If your home needs a del­i­cate draught, a stiff breeze or any­thing in be­tween, check out these cool­ing choices

Inside Out (Australia) - - Contents - WORDS JANE PARBURY

Bold state­ment or nat­u­ral looks, these ‘wind charms’ can add a chic el­e­ment to a room

The ceil­ing fan is one of those house­hold essen­tials in which form and func­tion can be per­fectly mar­ried. The lat­est styles range from grace­ful good looks to fab­u­lous state­ment-mak­ers, and they’re use­ful year-round to help keep you cooler in sum­mer and warmer in win­ter. Here’s what you need to know.

size mat­ters

When it comes to ceil­ing fans, size is ac­tu­ally ev­ery­thing. “A small fan in a large room will have to work twice as hard to cool you off, while a large fan in a small room may cre­ate an un­com­fort­able amount of air­flow,” says Bea­con Light­ing’s Denise Ham­mond. For a small to medium-sized room up to 4m x 5m, se­lect a fan with 122cm blades, sug­gests Denise, while blades of 132cm-plus will suit a room size of up to 6m x 6m. In a large, open-plan space, you may need two or more mod­els.

It’s less the num­ber of blades than the shape of the aero­foil that truly de­ter­mines the ef­fec­tive­ness of the fan, ex­plains Sarah John­ston of Big Ass Fans. “Our aero­foil de­sign in­cludes an up­swept blade an­gle, that has been de­signed to pro­vide greater air flow and there­fore more ef­fec­tive cov­er­age of a room in com­par­i­son to tra­di­tional ceil­ing fans,” she says.

per­fect po­si­tion­ing

“Blades need to be at least 2.1m from the floor,” says builder Pa­trick Toner of All Things Build­ing (allth­ings­build­, so if you have low or stan­dard 2.4m ceil­ings you’ll need to look for a low-pro­file model that can be fit­ted flush to the ceil­ing. “Most fans come with a ball canopy fix­ing method, which means fans can be mounted on slop­ing, vaulted or flat ceil­ings,” ex­plains Denise. For high or raked ceil­ings, an ex­ten­sion rod might be nec­es­sary to ac­tu­ally bring the fan down to an ef­fi­cient height.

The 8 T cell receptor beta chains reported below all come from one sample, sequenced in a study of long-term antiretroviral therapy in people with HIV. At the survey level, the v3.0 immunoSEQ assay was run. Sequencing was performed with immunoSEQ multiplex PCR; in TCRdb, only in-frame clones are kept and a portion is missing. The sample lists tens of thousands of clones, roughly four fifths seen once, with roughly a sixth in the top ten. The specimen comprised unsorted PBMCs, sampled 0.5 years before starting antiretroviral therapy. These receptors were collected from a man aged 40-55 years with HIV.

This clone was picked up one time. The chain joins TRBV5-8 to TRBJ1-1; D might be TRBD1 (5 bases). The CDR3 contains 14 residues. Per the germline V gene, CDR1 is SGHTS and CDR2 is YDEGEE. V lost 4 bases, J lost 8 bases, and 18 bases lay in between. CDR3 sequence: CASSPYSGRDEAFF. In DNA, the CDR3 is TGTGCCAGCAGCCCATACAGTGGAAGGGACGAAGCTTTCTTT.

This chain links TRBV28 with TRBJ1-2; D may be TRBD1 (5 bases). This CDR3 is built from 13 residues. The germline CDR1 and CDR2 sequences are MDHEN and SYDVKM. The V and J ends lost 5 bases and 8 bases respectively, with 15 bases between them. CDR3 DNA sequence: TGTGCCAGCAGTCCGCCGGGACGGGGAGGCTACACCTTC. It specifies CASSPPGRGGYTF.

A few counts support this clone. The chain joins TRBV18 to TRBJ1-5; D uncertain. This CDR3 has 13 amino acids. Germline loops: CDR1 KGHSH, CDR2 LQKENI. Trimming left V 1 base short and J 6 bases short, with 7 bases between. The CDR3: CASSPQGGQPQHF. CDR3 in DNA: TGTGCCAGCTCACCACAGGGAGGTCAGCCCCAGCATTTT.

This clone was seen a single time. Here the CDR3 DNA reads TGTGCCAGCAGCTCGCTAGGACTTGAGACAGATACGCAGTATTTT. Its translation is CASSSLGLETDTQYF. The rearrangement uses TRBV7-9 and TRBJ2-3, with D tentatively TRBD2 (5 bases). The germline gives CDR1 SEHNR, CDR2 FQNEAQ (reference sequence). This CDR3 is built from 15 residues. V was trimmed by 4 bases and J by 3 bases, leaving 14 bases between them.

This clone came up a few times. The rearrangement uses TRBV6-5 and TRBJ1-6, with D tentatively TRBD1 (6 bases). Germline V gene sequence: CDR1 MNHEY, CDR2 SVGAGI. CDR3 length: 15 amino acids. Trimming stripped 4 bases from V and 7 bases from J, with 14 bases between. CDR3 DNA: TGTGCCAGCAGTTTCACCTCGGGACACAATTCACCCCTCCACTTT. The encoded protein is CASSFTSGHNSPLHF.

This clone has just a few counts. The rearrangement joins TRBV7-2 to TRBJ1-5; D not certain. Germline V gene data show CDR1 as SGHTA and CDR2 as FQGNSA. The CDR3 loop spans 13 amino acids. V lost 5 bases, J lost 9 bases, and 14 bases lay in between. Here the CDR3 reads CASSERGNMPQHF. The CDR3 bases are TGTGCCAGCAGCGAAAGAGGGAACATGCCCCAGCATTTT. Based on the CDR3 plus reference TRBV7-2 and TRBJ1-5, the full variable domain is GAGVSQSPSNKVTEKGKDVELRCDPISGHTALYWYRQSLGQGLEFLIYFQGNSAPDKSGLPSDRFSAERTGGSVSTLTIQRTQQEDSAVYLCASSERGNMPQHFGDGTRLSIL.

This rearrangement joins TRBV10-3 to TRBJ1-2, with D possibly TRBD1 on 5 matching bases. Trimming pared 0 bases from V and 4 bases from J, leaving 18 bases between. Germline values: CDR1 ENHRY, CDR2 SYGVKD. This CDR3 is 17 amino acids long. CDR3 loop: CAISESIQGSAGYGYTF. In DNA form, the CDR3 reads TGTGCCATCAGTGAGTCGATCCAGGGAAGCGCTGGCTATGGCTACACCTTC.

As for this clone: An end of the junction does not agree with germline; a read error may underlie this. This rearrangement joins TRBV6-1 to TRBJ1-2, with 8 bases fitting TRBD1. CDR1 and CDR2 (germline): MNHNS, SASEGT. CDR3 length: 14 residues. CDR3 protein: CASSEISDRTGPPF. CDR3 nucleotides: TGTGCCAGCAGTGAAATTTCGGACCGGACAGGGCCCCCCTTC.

In a small room with one fan, cen­ter­ing it is log­i­cal for both aes­thet­ics and ef­fi­ciency. How­ever in a large bed­room, it might make bet­ter sense to po­si­tion it over the bed for re­lief on hot nights. In an ex­pan­sive, open-plan room, con­sider us­ing fans to ‘zone’ spa­ces, such as plac­ing one over your sit­ting area and one above the din­ing ta­ble. Be aware that fans need to be fit­ted se­curely to joists or block­ing, and should be po­si­tioned away from down­lights to pre­vent flick­er­ing. “There’s no hard and fast rule for this dis­tance,” says Pa­trick. “It de­pends on how far the fan is from the ceil­ing and the an­gle of light from your down­lights. Ask your builder and elec­tri­cian for ad­vice.”

power ben­e­fits

Fans don’t cool the air, they just move it around the room. “The faster the air moves over your skin, the more it works to evap­o­rate per­spi­ra­tion, which is the mech­a­nism your body uses to cool it­self,” ex­plains Denise Ham­mond. A ceil­ing fan de­mands just a frac­tion of the power needs of an air con­di­tioner, and us­ing both to­gether can reap se­ri­ous en­ergy-sav­ing ben­e­fits. “The two work well in tan­dem by drop­ping the ini­tial tem­per­a­ture of a room, and then cir­cu­lat­ing that colder air,” says Denise.

Con­versely, there are sim­i­lar ben­e­fits in cold months, when re­verse-func­tion ceil­ing fans can be switched over to run clock­wise, push­ing down the avail­able heat to warm the room bet­ter – a bonus for high-ceilinged rooms and even out­doors. “Used in con­junc­tion with high out­door heaters, this func­tion makes your out­door room a per­fect en­ter­tain­ing spot all year round,” says Pa­trick.

Be­yond sim­ply cool­ing or help­ing to heat your out­door room, us­ing a ceil­ing fan in an out­side area has an ex­tra perk. “Fans aid in keep­ing flies off your food when en­ter­tain­ing as they don’t like the mov­ing air,” says in­te­rior de­signer Sarah Nolen of Bird­black De­sign. A fan to be used al­fresco must be suit­able for out­doors.

style guide

Time was, the ceil­ing fan came in white and – er, white. Not so now, says Sarah Nolen. “Man­u­fac­tur­ers are think­ing about the shape and colours and how they can work in har­mony with mul­ti­ple styles,” she says. For style cues, look to the de­sign of your home, as well as the ef­fect you want. “For a Hamp­tons ef­fect, I will se­lect a fan that has large curved fins to bal­ance the sur­round­ing look,” adds Sarah. “If you have a high ceil­ing, a bolder style of fan will draw at­ten­tion, which in turn will draw your eye up, ac­cen­tu­at­ing the ceil­ing height. In smaller rooms I pre­fer a stream­lined ef­fect, so that it ‘dis­ap­pears’.”

Fan blades are typ­i­cally made of metal, plas­tic, tim­ber or ply­wood, with the choice of ma­te­ri­als in­flu­enc­ing the price. Some fans have built-in lights, which solves the dilemma pre­sented by mak­ing your fan, rather than a pen­dant light, the cen­tre point of the room. Typ­i­cally, the light can be op­er­ated in­de­pen­dently so the fan can re­main off even when the light is on.

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